History was made on October 15, 2022 as four indigenous tribes gathered on traditional Muscogee Land, where the Atlanta BeltLine is now situated, to play Indigenous Stickball for the first time in over 200 years.
Organized by Chickasaw and Choctaw member, Addison Karl, in collaboration with Atlanta BeltLine, Inc. and Emory University, the Southeast Woodlands Stickball Summit brought together delegations from Oklahoma, North Carolina, and Mississippi came to showcase one of the oldest sports in North America, which was historically played by the Southeast Woodland nations of the United States. The summit welcomed players from the Muscogee Nation, the Eastern Band of Cherokee Indians, the Chickasaw Nation, and the Mississippi Choctaw Nations for three live exhibition games at the Historic Fourth Ward Activity Field. Spectators were able to discover the history of the game through play, learn about its evolution through the different styles, and even participate.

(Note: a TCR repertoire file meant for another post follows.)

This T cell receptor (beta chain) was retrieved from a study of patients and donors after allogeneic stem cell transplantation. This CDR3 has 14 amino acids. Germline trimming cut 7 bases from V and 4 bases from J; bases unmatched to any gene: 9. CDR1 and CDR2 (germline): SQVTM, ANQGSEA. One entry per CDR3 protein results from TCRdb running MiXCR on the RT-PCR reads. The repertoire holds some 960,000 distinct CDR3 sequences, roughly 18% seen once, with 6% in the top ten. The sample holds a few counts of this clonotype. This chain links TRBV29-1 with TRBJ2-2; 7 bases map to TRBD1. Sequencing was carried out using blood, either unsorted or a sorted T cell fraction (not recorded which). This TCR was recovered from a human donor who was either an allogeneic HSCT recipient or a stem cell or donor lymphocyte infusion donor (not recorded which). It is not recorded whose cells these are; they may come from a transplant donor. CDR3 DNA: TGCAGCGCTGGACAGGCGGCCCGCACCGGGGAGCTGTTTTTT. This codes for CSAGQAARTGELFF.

“Stickball is so much more than a game, it’s like another language that our people use to communicate. This summit empowered us to bring together our nations and have exchanges that we haven’t had for years,” shared Dr. Natalie Welch, a member of the Eastern Band of Cherokee Indians and professor of sports medicine who moderated a panel discussion on stickball at Emory University during the weekend celebration. “It was beautiful to see individuals of all ages come together around a game that our ancestors had shared for centuries.”
Hear more about the Southeast Woodlands Stickball Summit: